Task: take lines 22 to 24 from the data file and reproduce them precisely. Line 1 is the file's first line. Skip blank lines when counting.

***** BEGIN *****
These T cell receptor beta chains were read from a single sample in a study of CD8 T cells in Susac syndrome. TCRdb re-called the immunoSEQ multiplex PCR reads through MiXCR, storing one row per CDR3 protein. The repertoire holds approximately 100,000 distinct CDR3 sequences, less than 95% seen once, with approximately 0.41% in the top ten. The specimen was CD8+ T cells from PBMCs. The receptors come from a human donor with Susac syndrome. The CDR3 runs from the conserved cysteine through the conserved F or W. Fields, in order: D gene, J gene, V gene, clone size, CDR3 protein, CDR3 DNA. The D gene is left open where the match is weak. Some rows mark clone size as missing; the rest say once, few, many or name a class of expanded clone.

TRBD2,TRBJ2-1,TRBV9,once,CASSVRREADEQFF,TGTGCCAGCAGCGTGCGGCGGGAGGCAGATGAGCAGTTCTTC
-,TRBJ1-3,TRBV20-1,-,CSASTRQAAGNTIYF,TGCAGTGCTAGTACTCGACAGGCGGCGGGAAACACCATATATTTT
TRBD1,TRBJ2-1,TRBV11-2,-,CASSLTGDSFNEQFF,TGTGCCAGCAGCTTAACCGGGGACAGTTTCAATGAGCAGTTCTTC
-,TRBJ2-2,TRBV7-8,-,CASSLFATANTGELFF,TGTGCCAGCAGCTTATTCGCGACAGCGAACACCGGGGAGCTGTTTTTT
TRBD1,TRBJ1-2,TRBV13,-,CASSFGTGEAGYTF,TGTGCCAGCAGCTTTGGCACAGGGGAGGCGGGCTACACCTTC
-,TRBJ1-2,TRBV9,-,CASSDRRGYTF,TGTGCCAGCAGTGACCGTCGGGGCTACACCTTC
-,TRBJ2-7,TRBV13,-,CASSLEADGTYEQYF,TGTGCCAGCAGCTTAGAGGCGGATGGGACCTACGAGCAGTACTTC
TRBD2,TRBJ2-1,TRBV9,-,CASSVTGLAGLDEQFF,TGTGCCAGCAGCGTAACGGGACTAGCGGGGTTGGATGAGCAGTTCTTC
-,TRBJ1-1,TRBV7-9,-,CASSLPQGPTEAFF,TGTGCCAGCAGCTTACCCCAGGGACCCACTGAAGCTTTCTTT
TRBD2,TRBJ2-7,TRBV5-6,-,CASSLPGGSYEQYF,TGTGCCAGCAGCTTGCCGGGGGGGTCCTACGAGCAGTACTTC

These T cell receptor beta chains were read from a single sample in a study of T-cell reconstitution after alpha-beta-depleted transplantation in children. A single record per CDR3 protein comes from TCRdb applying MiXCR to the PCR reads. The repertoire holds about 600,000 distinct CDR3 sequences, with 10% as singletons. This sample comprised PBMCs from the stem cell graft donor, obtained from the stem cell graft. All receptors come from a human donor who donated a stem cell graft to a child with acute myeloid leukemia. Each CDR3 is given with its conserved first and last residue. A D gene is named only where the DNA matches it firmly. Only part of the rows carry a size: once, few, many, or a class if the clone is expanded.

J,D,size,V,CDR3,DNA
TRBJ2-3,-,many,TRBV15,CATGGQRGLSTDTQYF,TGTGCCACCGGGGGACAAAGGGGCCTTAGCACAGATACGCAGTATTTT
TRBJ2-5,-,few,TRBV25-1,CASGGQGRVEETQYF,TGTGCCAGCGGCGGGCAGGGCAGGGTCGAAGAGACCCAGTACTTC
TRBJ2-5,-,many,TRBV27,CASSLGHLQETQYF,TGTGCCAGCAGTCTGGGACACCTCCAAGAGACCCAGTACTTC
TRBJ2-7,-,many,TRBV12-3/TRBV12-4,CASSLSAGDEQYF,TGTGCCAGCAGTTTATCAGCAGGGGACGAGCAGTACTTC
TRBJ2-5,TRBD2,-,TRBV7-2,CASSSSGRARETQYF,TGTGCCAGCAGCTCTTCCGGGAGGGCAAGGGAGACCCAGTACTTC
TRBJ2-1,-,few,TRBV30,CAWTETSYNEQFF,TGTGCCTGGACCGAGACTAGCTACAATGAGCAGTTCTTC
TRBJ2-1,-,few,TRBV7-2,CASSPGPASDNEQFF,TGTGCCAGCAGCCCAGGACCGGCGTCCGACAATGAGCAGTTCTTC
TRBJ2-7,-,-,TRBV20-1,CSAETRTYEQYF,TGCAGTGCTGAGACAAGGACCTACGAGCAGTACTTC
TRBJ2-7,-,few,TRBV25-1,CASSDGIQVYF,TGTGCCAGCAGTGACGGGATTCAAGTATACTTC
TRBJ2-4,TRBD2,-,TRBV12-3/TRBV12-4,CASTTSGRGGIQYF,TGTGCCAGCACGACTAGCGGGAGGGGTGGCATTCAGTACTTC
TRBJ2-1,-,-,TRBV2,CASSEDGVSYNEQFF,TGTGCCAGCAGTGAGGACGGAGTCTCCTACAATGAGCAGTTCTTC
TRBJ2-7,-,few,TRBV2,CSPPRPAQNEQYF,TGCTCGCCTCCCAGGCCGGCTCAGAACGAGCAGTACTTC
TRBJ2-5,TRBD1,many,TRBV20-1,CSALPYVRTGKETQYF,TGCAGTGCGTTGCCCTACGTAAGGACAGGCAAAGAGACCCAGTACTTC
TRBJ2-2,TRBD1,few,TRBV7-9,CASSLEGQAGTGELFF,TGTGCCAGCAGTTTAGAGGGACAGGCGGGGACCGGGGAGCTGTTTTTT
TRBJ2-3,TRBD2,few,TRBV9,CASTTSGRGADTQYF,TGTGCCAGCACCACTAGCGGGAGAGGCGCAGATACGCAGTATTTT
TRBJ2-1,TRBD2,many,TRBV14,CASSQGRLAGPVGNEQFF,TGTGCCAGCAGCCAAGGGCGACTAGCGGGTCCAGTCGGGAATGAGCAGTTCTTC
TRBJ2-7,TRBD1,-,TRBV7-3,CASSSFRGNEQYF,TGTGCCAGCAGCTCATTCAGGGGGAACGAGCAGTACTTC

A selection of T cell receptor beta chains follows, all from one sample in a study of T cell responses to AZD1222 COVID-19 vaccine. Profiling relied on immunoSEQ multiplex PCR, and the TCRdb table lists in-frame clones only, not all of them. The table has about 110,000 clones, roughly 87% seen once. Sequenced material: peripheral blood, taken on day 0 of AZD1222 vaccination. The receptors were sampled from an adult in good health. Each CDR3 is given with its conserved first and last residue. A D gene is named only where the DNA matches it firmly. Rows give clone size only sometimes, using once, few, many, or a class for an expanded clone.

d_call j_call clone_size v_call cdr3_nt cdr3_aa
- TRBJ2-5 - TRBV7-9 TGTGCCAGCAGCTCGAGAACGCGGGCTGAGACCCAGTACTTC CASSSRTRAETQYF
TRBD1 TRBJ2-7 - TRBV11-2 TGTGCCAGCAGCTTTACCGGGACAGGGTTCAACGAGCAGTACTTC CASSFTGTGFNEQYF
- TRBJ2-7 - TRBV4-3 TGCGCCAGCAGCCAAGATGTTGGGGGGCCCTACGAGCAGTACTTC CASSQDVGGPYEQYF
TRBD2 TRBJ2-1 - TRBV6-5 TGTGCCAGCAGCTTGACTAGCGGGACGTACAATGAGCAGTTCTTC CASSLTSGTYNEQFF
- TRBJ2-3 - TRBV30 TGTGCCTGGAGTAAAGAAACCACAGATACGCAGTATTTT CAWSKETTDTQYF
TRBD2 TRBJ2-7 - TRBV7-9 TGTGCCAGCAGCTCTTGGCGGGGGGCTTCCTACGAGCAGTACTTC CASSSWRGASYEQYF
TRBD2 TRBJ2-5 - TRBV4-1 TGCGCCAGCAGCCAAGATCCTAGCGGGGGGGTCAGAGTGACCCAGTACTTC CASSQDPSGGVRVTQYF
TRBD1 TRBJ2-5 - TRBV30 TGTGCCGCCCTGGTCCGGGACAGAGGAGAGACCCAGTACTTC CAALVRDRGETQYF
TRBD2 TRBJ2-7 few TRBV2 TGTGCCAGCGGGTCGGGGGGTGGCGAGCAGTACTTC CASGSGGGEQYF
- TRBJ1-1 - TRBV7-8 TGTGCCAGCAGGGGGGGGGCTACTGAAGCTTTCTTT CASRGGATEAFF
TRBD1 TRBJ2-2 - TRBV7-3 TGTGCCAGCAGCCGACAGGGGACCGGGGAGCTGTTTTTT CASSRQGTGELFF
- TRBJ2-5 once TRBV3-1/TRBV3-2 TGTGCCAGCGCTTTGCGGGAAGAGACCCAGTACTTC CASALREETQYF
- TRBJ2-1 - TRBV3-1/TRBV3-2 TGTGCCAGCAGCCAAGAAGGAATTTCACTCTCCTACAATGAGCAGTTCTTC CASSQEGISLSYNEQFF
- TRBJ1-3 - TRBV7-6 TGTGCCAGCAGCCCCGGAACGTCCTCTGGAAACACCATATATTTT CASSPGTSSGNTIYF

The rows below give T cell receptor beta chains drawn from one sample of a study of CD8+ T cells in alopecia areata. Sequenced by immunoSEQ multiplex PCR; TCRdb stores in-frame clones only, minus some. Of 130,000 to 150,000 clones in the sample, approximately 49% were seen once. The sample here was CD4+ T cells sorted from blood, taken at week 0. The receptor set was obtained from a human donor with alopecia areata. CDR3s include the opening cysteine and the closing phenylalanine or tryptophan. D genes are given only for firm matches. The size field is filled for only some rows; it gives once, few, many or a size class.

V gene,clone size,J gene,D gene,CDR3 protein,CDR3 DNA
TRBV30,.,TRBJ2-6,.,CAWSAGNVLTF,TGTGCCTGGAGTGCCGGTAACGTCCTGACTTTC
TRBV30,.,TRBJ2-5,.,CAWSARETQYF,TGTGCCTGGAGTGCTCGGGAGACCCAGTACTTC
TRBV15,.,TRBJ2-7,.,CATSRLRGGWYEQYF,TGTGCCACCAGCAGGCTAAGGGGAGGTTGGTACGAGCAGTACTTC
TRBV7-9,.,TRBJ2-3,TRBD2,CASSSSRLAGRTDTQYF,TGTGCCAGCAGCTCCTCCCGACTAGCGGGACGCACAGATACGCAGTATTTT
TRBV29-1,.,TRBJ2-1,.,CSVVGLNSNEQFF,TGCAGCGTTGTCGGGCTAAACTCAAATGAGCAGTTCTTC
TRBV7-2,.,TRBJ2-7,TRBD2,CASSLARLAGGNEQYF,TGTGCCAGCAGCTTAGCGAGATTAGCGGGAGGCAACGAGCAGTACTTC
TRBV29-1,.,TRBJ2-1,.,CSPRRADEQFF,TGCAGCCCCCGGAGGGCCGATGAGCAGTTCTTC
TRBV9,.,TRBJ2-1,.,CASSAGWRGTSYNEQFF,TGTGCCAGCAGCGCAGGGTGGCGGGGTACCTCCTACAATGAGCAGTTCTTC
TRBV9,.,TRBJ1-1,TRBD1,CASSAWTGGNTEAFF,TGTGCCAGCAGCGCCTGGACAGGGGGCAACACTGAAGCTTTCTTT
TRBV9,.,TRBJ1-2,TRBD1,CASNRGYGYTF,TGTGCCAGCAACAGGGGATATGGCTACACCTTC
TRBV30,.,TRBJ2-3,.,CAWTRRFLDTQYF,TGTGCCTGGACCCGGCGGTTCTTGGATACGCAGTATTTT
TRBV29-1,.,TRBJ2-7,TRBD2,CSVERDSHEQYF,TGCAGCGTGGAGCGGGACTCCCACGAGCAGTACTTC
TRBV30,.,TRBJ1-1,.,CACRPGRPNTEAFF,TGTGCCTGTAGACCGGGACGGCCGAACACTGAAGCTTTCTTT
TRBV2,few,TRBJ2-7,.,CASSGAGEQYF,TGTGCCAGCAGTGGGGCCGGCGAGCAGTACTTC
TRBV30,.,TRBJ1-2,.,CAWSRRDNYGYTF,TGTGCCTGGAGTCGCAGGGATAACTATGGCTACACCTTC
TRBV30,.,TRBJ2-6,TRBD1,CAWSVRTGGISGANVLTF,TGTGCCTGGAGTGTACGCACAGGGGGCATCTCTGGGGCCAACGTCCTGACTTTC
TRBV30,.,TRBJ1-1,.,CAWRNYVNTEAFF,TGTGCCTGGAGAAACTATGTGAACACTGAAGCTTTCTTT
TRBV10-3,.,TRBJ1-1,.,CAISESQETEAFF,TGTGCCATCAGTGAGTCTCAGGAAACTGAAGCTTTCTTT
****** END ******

TRBJ2-7,-,few,TRBV25-1,CASSDGIQVYF,TGTGCCAGCAGTGACGGGATTCAAGTATACTTC
TRBJ2-4,TRBD2,-,TRBV12-3/TRBV12-4,CASTTSGRGGIQYF,TGTGCCAGCACGACTAGCGGGAGGGGTGGCATTCAGTACTTC
TRBJ2-1,-,-,TRBV2,CASSEDGVSYNEQFF,TGTGCCAGCAGTGAGGACGGAGTCTCCTACAATGAGCAGTTCTTC